The pope still would have to approve the removal of a bishop from office if he was found by the tribunal to have been negligent in his duties, Father Lombardi said.

The new procedures will be reviewed in five years and may be amended, the statement said.

 

Comments Off on Pope OKs plan to investigate, judge bishops who fail to act on abuse

Sex abuse panel members discuss Chilean bishop’s appointment with cardinal

By

Catholic News Service

VATICAN CITY — Four lay members of the Pontifical Commission for the Protection of Minors met with one of Pope Francis’ top cardinal advisers at the Vatican April 12 to voice their concerns about the appointment of a Chilean bishop, accused of covering up for an abusive priest.

The four said in a written statement the same day that Cardinal Sean P. O’Malley of Boston, who is also the protection commission’s president, “agreed to present their concerns to the Holy Father” about the nomination of Bishop Juan Barros to the Diocese of Osorno, Chile.

The bishop had been accused of covering up for a priest who was known to have committed sexual abuse. Bishop Barros, however, denied having had knowledge of Father Fernando Karadima’s criminal behavior, prior to news about the abuse in the press.

Commission member Marie Collins from Ireland expressed her satisfaction with their discussion at the Vatican, posting on her Twitter feed April 13 that she was “heading home after a good meeting” with Cardinal O’Malley.

The three other members of the 17-person commission at the 30-minute meeting included Peter Saunders, Dr. Catherine Bonnet and Baroness Sheila Hollins. Collins and Saunders are both survivors of clerical sex abuse.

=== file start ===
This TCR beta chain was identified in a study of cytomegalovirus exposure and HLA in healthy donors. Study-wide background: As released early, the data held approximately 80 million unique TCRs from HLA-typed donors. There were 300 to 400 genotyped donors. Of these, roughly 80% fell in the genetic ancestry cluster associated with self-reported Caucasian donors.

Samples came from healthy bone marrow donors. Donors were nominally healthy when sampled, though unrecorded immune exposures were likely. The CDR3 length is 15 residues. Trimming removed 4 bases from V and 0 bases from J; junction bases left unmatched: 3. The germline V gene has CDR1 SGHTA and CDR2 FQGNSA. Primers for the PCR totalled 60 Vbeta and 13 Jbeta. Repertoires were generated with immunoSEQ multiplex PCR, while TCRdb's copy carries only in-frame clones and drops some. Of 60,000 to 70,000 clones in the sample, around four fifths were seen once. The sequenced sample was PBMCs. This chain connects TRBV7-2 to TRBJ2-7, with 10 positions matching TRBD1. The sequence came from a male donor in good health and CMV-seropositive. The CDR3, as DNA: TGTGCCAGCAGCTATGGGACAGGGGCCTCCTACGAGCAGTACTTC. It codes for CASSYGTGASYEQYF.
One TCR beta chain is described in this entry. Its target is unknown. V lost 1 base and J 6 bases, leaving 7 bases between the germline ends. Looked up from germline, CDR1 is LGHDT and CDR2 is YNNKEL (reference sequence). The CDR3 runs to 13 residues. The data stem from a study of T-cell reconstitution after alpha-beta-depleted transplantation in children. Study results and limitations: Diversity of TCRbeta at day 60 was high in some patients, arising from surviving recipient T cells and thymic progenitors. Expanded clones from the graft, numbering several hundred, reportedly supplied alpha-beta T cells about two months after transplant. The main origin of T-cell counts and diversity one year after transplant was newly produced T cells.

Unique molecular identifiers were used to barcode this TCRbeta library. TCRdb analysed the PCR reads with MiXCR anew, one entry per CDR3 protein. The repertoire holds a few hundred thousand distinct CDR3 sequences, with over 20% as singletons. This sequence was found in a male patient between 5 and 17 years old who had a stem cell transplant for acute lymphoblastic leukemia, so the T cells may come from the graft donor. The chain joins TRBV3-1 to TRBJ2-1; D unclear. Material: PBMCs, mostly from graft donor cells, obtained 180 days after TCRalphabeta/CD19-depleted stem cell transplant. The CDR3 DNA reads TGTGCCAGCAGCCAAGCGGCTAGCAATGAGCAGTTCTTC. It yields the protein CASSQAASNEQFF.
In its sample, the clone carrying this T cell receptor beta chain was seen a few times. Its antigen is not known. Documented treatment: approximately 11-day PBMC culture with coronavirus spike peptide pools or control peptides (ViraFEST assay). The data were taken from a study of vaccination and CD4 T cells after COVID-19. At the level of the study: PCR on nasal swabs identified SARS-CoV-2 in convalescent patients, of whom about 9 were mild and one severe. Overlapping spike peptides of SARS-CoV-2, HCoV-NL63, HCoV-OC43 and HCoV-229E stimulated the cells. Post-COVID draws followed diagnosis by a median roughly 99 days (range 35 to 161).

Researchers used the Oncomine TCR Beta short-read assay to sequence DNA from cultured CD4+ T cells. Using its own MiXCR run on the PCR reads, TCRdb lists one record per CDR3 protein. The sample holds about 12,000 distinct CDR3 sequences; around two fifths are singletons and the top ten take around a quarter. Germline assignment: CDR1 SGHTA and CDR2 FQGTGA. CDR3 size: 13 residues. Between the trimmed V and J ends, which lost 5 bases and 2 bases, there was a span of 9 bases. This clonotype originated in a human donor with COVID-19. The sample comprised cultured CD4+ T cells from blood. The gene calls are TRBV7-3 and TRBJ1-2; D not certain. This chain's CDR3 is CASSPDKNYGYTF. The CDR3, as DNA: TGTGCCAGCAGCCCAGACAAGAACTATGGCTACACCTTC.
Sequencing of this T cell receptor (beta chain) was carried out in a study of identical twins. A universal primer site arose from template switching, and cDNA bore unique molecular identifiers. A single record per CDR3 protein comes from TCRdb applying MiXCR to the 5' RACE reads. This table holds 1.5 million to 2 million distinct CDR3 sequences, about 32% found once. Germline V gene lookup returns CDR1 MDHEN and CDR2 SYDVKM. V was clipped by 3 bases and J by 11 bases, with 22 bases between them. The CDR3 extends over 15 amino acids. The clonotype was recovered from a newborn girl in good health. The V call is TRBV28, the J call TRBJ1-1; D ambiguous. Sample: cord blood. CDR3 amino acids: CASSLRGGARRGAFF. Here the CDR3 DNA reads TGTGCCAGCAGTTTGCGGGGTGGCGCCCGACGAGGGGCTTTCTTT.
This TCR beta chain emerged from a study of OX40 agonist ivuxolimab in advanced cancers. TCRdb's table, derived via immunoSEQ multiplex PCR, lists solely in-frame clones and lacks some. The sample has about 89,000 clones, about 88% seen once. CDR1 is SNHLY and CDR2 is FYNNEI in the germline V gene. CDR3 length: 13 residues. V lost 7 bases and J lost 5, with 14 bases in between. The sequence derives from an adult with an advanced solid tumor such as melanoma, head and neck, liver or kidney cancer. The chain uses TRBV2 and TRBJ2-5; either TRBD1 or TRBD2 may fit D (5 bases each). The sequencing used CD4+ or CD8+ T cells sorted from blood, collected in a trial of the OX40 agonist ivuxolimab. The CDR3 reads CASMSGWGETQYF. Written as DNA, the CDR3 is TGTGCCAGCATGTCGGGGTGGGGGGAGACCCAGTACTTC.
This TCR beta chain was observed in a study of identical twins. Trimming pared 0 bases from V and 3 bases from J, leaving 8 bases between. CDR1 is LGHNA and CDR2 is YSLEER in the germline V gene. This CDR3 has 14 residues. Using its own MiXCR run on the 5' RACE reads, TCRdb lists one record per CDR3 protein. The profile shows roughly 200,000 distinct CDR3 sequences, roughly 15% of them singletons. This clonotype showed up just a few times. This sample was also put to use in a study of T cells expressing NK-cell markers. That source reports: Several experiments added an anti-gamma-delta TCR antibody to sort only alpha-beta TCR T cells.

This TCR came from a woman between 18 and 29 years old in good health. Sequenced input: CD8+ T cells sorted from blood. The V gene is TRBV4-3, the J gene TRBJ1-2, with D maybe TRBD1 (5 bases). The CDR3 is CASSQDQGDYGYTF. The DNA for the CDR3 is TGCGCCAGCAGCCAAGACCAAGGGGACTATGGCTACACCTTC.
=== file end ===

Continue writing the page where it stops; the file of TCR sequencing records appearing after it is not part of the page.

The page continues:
“Although we are not charged with dealing with individual cases, the protection of minors is our primary concern,” the four members said in their statement. “The process of appointing bishops who are committed to and have an understanding of child protection is of paramount importance.”

Bishops, they said, must be able to “enact effective policies” on sex abuse and “carefully monitor compliance.”

The commission members had scheduled their meeting with Cardinal O’Malley to coincide with his arrival in Rome for another weeklong session of the nine-member Council of Cardinals, set to start April 13.

 

Comments Off on Sex abuse panel members discuss Chilean bishop’s appointment with cardinal

Vatican says no reason found to ‘preclude’ Chilean bishop’s appointment

By

Catholic News Service

VATICAN CITY — The appointment of a controversial bishop in Chile was made after a careful review found no “objective reasons” to prevent Bishop Juan Barros from taking over the Diocese of Osorno, the Vatican press office said.

The bishop had been accused of covering up for a priest who was known to have committed sexual abuse; some 3,000 demonstrators gathered outside and inside the Osorno cathedral March 21 to protest his installation as bishop.

“The Congregation for Bishops carefully examined the prelate’s candidature and did not find objective reasons to preclude the appointment,” said the Vatican’s March 31 statement.

The protesters claimed Bishop Barros was complicit in the case of Father Fernando Karadima, who the Vatican in 2011 found guilty of sexually abusing minors and ordered to “retire to a life of prayer and penitence.”

Bishop Barros denied having any knowledge of Father Karadima’s crimes.

Still, several lay members of the Pontifical Commission for the Protection of Minors criticized his appointment to Osorno and expressed their concern.

 

Comments Off on Vatican says no reason found to ‘preclude’ Chilean bishop’s appointment

Abuse survivor says new Vatican panel must achieve real change

By

Catholic News Service

DUBLIN — The lone clerical abuse survivor nominated by Pope Francis to sit on the new Pontifical Commission for the Protection of Minors said the commission needs to achieve concrete change in order to “show other survivors that the church is going to get it right.”

Marie Collins, who was abused by a chaplain as a sick 13-year-old at Crumlin hospital in Dublin in the 1960s, told Catholic News Service that many survivors will be watching the new Vatican commission “with interest, but many will have written it off as merely a PR exercise.”

Irish abuse victim Marie Collins, left, who was assaulted as a 13-year-old by a hospital chaplain in her native Ireland, attends a 2012 vigil in Rome. Collins is the lone clerical abuse survivor nominated by Pope Francis to sit on the new Pontifical Commission for the Protection of Minors. (CNS photo/Alessia Giuliani, Catholic Press Photo)